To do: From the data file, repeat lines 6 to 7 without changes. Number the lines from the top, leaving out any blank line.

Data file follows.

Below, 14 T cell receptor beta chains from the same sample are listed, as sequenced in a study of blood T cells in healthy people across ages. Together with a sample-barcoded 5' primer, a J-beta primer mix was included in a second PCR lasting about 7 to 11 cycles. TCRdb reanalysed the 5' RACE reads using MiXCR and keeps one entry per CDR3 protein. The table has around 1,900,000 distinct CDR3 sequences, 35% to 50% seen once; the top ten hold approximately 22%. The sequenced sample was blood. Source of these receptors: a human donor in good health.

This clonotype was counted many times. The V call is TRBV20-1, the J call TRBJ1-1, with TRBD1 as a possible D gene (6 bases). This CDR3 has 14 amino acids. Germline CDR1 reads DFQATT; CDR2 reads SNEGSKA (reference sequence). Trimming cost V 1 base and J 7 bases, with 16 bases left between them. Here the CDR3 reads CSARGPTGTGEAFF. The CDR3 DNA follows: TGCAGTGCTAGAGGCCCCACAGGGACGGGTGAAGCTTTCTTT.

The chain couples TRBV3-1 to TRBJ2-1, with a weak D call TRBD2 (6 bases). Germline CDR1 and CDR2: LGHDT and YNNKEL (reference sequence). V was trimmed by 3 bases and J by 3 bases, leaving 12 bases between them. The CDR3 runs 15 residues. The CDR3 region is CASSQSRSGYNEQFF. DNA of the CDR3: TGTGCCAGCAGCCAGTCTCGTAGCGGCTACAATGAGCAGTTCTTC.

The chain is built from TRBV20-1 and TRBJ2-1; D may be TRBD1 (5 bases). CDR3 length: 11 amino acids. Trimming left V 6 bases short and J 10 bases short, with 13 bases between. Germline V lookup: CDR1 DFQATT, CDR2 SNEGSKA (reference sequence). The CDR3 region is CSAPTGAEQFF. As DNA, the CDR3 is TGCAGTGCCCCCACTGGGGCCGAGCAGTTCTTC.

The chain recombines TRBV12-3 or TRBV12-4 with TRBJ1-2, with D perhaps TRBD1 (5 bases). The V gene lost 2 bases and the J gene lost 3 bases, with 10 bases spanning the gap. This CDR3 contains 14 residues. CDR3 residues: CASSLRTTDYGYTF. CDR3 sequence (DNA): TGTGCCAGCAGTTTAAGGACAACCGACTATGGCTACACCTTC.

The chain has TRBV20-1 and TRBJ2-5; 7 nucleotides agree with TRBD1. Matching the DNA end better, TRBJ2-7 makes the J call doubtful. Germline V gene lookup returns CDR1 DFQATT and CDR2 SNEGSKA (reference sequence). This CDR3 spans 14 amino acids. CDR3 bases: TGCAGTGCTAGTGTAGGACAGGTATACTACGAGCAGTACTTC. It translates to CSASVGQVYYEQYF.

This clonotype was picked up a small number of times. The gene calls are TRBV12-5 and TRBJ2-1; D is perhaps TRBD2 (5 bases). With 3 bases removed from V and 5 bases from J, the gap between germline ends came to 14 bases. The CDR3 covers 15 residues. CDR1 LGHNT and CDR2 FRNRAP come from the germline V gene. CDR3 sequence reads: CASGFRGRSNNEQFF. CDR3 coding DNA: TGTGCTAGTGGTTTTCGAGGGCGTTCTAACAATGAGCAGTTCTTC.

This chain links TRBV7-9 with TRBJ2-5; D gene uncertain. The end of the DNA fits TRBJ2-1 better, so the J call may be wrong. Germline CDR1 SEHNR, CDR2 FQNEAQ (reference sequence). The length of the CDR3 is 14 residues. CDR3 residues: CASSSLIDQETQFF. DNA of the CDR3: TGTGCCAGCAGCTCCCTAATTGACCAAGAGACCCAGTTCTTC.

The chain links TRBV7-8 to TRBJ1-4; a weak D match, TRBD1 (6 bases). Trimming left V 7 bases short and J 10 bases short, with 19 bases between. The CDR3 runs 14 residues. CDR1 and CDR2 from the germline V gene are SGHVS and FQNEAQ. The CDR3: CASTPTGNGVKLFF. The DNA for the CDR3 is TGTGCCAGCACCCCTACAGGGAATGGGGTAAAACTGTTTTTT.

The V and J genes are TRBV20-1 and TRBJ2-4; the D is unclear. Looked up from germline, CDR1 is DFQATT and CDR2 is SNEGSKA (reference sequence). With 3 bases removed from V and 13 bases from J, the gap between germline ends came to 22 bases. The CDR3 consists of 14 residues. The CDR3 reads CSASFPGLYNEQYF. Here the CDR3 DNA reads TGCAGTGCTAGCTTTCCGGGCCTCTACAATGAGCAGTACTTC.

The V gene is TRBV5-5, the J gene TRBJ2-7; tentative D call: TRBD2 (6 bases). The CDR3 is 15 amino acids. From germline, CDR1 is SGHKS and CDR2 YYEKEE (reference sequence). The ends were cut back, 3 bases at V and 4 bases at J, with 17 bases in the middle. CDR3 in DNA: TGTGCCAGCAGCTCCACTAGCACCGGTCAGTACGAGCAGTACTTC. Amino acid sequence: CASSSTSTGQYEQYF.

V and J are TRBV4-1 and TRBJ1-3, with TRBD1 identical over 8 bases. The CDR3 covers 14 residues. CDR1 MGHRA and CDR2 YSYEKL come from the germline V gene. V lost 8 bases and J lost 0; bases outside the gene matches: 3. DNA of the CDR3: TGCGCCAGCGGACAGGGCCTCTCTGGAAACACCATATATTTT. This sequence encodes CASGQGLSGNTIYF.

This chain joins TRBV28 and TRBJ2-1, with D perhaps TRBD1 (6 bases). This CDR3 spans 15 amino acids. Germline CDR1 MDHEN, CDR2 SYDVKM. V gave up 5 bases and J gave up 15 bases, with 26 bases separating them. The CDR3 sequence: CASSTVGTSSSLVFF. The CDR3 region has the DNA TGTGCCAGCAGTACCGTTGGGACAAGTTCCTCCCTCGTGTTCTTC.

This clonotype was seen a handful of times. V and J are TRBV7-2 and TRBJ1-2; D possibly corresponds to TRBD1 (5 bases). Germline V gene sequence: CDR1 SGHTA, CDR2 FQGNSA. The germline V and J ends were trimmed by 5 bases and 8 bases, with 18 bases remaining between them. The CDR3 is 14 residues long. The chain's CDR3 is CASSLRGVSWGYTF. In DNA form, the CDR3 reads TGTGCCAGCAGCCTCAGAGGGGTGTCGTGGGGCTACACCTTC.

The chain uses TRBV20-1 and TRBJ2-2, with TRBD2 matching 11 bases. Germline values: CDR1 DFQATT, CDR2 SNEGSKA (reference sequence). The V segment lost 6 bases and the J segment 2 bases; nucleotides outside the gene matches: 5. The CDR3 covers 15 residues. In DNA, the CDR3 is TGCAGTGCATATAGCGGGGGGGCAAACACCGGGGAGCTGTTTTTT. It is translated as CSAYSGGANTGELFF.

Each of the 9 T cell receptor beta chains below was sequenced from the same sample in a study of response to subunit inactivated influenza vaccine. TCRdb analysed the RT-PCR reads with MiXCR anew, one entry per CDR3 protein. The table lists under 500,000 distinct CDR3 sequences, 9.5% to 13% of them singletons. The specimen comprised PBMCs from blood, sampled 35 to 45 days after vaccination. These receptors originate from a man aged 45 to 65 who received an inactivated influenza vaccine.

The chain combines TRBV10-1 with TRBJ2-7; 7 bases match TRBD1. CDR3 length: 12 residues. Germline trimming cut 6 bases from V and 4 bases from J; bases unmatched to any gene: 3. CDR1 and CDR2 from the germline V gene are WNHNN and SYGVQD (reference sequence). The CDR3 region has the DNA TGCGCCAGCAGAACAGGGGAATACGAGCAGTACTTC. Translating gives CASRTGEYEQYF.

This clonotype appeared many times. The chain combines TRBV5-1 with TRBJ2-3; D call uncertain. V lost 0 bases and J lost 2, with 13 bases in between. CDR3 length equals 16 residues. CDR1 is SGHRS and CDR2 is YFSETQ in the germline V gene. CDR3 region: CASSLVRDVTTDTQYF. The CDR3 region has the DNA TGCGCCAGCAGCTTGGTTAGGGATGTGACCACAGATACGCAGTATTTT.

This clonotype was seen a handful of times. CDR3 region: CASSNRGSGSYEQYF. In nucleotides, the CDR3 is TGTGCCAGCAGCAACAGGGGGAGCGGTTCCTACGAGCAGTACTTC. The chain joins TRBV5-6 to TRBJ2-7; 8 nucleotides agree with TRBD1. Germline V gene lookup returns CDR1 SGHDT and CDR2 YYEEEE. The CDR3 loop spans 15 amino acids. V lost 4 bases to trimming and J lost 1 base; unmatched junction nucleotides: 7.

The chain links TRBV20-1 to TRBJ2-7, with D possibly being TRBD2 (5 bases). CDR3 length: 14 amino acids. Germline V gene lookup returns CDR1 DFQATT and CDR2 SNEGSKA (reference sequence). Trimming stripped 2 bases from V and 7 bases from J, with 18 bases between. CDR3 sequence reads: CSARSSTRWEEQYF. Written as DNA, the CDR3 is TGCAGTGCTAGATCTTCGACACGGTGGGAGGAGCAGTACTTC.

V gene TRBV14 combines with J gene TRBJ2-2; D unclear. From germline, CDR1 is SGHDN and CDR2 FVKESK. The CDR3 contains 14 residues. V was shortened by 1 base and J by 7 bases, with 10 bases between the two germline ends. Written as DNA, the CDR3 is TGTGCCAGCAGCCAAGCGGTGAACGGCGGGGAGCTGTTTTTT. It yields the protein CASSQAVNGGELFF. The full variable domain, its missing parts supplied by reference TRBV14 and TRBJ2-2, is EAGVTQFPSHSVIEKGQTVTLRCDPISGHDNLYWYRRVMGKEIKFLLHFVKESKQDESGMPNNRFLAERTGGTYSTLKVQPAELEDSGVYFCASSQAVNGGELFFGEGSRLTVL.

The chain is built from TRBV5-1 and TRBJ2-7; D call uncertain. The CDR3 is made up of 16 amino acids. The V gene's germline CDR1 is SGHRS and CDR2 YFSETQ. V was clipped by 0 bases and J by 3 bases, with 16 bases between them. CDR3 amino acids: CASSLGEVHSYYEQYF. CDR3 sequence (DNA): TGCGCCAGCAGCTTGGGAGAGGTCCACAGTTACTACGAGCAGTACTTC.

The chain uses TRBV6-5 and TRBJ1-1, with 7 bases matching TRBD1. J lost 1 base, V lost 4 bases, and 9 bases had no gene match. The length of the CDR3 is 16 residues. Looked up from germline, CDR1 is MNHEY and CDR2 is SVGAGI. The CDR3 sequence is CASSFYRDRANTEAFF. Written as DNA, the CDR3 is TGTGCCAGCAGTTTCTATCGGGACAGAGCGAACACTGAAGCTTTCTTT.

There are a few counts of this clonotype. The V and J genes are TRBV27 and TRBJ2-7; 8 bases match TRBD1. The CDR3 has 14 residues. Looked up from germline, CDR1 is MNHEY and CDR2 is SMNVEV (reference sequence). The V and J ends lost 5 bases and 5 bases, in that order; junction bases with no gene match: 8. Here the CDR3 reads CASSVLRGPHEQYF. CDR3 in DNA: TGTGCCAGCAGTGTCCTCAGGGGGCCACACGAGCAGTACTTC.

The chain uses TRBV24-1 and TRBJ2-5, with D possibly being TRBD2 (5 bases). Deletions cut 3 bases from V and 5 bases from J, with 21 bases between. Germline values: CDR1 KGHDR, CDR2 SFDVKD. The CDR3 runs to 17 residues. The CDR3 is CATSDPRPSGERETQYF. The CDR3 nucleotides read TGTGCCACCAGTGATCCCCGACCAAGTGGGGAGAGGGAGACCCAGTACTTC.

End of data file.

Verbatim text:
The chain has TRBV20-1 and TRBJ2-5; 7 nucleotides agree with TRBD1. Matching the DNA end better, TRBJ2-7 makes the J call doubtful. Germline V gene lookup returns CDR1 DFQATT and CDR2 SNEGSKA (reference sequence). This CDR3 spans 14 amino acids. CDR3 bases: TGCAGTGCTAGTGTAGGACAGGTATACTACGAGCAGTACTTC. It translates to CSASVGQVYYEQYF.

This clonotype was picked up a small number of times. The gene calls are TRBV12-5 and TRBJ2-1; D is perhaps TRBD2 (5 bases). With 3 bases removed from V and 5 bases from J, the gap between germline ends came to 14 bases. The CDR3 covers 15 residues. CDR1 LGHNT and CDR2 FRNRAP come from the germline V gene. CDR3 sequence reads: CASGFRGRSNNEQFF. CDR3 coding DNA: TGTGCTAGTGGTTTTCGAGGGCGTTCTAACAATGAGCAGTTCTTC.